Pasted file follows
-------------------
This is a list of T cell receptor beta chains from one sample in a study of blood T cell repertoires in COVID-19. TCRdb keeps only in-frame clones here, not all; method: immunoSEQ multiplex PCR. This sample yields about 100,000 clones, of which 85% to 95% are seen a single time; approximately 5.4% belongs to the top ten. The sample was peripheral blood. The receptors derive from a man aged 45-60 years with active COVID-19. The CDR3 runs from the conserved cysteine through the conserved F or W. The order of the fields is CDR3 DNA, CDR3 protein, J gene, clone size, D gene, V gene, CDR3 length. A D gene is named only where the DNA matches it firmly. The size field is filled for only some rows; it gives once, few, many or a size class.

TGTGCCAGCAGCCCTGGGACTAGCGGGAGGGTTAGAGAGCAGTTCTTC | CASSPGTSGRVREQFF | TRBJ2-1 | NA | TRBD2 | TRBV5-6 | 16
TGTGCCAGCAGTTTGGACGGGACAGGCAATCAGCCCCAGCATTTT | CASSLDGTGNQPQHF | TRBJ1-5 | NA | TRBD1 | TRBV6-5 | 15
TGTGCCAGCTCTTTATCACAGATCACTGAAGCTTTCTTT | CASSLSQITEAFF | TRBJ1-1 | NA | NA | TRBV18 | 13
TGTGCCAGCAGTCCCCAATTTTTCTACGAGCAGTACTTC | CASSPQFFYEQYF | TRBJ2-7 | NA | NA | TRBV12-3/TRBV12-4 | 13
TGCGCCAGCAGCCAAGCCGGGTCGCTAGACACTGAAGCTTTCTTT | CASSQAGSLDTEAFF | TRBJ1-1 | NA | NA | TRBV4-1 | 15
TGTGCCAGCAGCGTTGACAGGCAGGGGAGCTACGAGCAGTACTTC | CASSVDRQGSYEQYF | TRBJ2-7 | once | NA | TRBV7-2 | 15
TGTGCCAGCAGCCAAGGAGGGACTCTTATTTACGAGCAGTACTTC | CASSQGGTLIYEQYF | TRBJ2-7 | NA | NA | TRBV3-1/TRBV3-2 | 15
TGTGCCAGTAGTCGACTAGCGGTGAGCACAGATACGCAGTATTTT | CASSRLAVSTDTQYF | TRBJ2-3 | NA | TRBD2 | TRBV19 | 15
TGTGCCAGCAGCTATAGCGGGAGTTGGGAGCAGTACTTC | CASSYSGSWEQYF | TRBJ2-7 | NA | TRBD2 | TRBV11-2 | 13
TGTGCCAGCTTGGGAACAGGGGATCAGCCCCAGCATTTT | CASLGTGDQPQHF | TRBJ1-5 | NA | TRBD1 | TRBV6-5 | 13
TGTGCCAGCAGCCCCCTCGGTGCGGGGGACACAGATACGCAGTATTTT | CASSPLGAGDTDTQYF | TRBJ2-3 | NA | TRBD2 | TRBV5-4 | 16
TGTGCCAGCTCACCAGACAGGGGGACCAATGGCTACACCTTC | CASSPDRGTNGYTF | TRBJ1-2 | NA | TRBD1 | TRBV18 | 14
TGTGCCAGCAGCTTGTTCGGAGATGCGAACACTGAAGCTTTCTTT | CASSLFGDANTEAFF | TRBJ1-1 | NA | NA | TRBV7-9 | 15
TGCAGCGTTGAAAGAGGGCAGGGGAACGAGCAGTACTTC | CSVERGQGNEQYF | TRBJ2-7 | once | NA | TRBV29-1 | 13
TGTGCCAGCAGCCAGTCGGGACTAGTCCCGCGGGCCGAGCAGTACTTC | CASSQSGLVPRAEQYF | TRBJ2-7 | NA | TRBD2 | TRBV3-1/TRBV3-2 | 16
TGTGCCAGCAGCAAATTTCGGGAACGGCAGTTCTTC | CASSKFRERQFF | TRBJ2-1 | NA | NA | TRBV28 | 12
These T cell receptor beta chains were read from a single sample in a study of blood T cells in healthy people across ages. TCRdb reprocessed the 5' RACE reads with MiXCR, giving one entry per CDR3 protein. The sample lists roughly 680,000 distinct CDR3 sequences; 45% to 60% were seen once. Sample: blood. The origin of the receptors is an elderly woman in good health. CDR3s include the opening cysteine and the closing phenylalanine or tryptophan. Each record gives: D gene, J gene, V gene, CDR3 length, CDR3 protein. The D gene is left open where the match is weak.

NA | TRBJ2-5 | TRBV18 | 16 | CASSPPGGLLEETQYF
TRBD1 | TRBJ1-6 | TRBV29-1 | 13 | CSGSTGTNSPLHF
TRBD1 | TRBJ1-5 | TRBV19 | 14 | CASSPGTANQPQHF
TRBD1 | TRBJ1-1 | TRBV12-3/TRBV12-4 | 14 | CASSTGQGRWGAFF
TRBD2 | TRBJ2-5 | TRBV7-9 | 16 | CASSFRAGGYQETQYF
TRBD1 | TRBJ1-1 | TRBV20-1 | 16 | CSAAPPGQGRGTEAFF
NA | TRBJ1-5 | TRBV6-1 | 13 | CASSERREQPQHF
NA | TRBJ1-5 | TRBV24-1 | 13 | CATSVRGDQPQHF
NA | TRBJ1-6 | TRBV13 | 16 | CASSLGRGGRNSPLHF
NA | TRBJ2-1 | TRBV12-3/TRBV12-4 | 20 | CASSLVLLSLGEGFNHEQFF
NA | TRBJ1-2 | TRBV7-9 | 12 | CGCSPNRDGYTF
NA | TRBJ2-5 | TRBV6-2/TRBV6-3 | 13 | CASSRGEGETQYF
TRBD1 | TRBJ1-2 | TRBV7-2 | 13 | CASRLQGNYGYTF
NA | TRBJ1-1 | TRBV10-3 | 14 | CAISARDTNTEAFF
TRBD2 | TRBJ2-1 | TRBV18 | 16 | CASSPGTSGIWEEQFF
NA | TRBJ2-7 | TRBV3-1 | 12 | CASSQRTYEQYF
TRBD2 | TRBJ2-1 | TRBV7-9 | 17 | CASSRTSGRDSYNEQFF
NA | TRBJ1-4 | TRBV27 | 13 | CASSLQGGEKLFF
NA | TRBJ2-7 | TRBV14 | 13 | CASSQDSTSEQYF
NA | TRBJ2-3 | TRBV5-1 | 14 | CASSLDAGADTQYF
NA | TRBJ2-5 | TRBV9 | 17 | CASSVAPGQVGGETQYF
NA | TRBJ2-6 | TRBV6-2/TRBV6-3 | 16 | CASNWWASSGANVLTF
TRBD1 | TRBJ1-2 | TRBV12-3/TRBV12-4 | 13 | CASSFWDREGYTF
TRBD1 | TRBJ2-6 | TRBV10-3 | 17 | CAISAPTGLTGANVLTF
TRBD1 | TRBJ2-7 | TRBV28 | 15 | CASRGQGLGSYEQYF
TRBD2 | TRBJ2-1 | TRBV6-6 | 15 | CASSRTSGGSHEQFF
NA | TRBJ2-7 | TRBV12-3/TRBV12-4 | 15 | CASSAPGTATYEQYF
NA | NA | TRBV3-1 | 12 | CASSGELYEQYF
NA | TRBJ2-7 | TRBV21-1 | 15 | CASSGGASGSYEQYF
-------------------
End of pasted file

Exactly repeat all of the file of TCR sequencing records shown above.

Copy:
This is a list of T cell receptor beta chains from one sample in a study of blood T cell repertoires in COVID-19. TCRdb keeps only in-frame clones here, not all; method: immunoSEQ multiplex PCR. This sample yields about 100,000 clones, of which 85% to 95% are seen a single time; approximately 5.4% belongs to the top ten. The sample was peripheral blood. The receptors derive from a man aged 45-60 years with active COVID-19. The CDR3 runs from the conserved cysteine through the conserved F or W. The order of the fields is CDR3 DNA, CDR3 protein, J gene, clone size, D gene, V gene, CDR3 length. A D gene is named only where the DNA matches it firmly. The size field is filled for only some rows; it gives once, few, many or a size class.

TGTGCCAGCAGCCCTGGGACTAGCGGGAGGGTTAGAGAGCAGTTCTTC | CASSPGTSGRVREQFF | TRBJ2-1 | NA | TRBD2 | TRBV5-6 | 16
TGTGCCAGCAGTTTGGACGGGACAGGCAATCAGCCCCAGCATTTT | CASSLDGTGNQPQHF | TRBJ1-5 | NA | TRBD1 | TRBV6-5 | 15
TGTGCCAGCTCTTTATCACAGATCACTGAAGCTTTCTTT | CASSLSQITEAFF | TRBJ1-1 | NA | NA | TRBV18 | 13
TGTGCCAGCAGTCCCCAATTTTTCTACGAGCAGTACTTC | CASSPQFFYEQYF | TRBJ2-7 | NA | NA | TRBV12-3/TRBV12-4 | 13
TGCGCCAGCAGCCAAGCCGGGTCGCTAGACACTGAAGCTTTCTTT | CASSQAGSLDTEAFF | TRBJ1-1 | NA | NA | TRBV4-1 | 15
TGTGCCAGCAGCGTTGACAGGCAGGGGAGCTACGAGCAGTACTTC | CASSVDRQGSYEQYF | TRBJ2-7 | once | NA | TRBV7-2 | 15
TGTGCCAGCAGCCAAGGAGGGACTCTTATTTACGAGCAGTACTTC | CASSQGGTLIYEQYF | TRBJ2-7 | NA | NA | TRBV3-1/TRBV3-2 | 15
TGTGCCAGTAGTCGACTAGCGGTGAGCACAGATACGCAGTATTTT | CASSRLAVSTDTQYF | TRBJ2-3 | NA | TRBD2 | TRBV19 | 15
TGTGCCAGCAGCTATAGCGGGAGTTGGGAGCAGTACTTC | CASSYSGSWEQYF | TRBJ2-7 | NA | TRBD2 | TRBV11-2 | 13
TGTGCCAGCTTGGGAACAGGGGATCAGCCCCAGCATTTT | CASLGTGDQPQHF | TRBJ1-5 | NA | TRBD1 | TRBV6-5 | 13
TGTGCCAGCAGCCCCCTCGGTGCGGGGGACACAGATACGCAGTATTTT | CASSPLGAGDTDTQYF | TRBJ2-3 | NA | TRBD2 | TRBV5-4 | 16
TGTGCCAGCTCACCAGACAGGGGGACCAATGGCTACACCTTC | CASSPDRGTNGYTF | TRBJ1-2 | NA | TRBD1 | TRBV18 | 14
TGTGCCAGCAGCTTGTTCGGAGATGCGAACACTGAAGCTTTCTTT | CASSLFGDANTEAFF | TRBJ1-1 | NA | NA | TRBV7-9 | 15
TGCAGCGTTGAAAGAGGGCAGGGGAACGAGCAGTACTTC | CSVERGQGNEQYF | TRBJ2-7 | once | NA | TRBV29-1 | 13
TGTGCCAGCAGCCAGTCGGGACTAGTCCCGCGGGCCGAGCAGTACTTC | CASSQSGLVPRAEQYF | TRBJ2-7 | NA | TRBD2 | TRBV3-1/TRBV3-2 | 16
TGTGCCAGCAGCAAATTTCGGGAACGGCAGTTCTTC | CASSKFRERQFF | TRBJ2-1 | NA | NA | TRBV28 | 12
These T cell receptor beta chains were read from a single sample in a study of blood T cells in healthy people across ages. TCRdb reprocessed the 5' RACE reads with MiXCR, giving one entry per CDR3 protein. The sample lists roughly 680,000 distinct CDR3 sequences; 45% to 60% were seen once. Sample: blood. The origin of the receptors is an elderly woman in good health. CDR3s include the opening cysteine and the closing phenylalanine or tryptophan. Each record gives: D gene, J gene, V gene, CDR3 length, CDR3 protein. The D gene is left open where the match is weak.

NA | TRBJ2-5 | TRBV18 | 16 | CASSPPGGLLEETQYF
TRBD1 | TRBJ1-6 | TRBV29-1 | 13 | CSGSTGTNSPLHF
TRBD1 | TRBJ1-5 | TRBV19 | 14 | CASSPGTANQPQHF
TRBD1 | TRBJ1-1 | TRBV12-3/TRBV12-4 | 14 | CASSTGQGRWGAFF
TRBD2 | TRBJ2-5 | TRBV7-9 | 16 | CASSFRAGGYQETQYF
TRBD1 | TRBJ1-1 | TRBV20-1 | 16 | CSAAPPGQGRGTEAFF
NA | TRBJ1-5 | TRBV6-1 | 13 | CASSERREQPQHF
NA | TRBJ1-5 | TRBV24-1 | 13 | CATSVRGDQPQHF
NA | TRBJ1-6 | TRBV13 | 16 | CASSLGRGGRNSPLHF
NA | TRBJ2-1 | TRBV12-3/TRBV12-4 | 20 | CASSLVLLSLGEGFNHEQFF
NA | TRBJ1-2 | TRBV7-9 | 12 | CGCSPNRDGYTF
NA | TRBJ2-5 | TRBV6-2/TRBV6-3 | 13 | CASSRGEGETQYF
TRBD1 | TRBJ1-2 | TRBV7-2 | 13 | CASRLQGNYGYTF
NA | TRBJ1-1 | TRBV10-3 | 14 | CAISARDTNTEAFF
TRBD2 | TRBJ2-1 | TRBV18 | 16 | CASSPGTSGIWEEQFF
NA | TRBJ2-7 | TRBV3-1 | 12 | CASSQRTYEQYF
TRBD2 | TRBJ2-1 | TRBV7-9 | 17 | CASSRTSGRDSYNEQFF
NA | TRBJ1-4 | TRBV27 | 13 | CASSLQGGEKLFF
NA | TRBJ2-7 | TRBV14 | 13 | CASSQDSTSEQYF
NA | TRBJ2-3 | TRBV5-1 | 14 | CASSLDAGADTQYF
NA | TRBJ2-5 | TRBV9 | 17 | CASSVAPGQVGGETQYF
NA | TRBJ2-6 | TRBV6-2/TRBV6-3 | 16 | CASNWWASSGANVLTF
TRBD1 | TRBJ1-2 | TRBV12-3/TRBV12-4 | 13 | CASSFWDREGYTF
TRBD1 | TRBJ2-6 | TRBV10-3 | 17 | CAISAPTGLTGANVLTF
TRBD1 | TRBJ2-7 | TRBV28 | 15 | CASRGQGLGSYEQYF
TRBD2 | TRBJ2-1 | TRBV6-6 | 15 | CASSRTSGGSHEQFF
NA | TRBJ2-7 | TRBV12-3/TRBV12-4 | 15 | CASSAPGTATYEQYF
NA | NA | TRBV3-1 | 12 | CASSGELYEQYF
NA | TRBJ2-7 | TRBV21-1 | 15 | CASSGGASGSYEQYF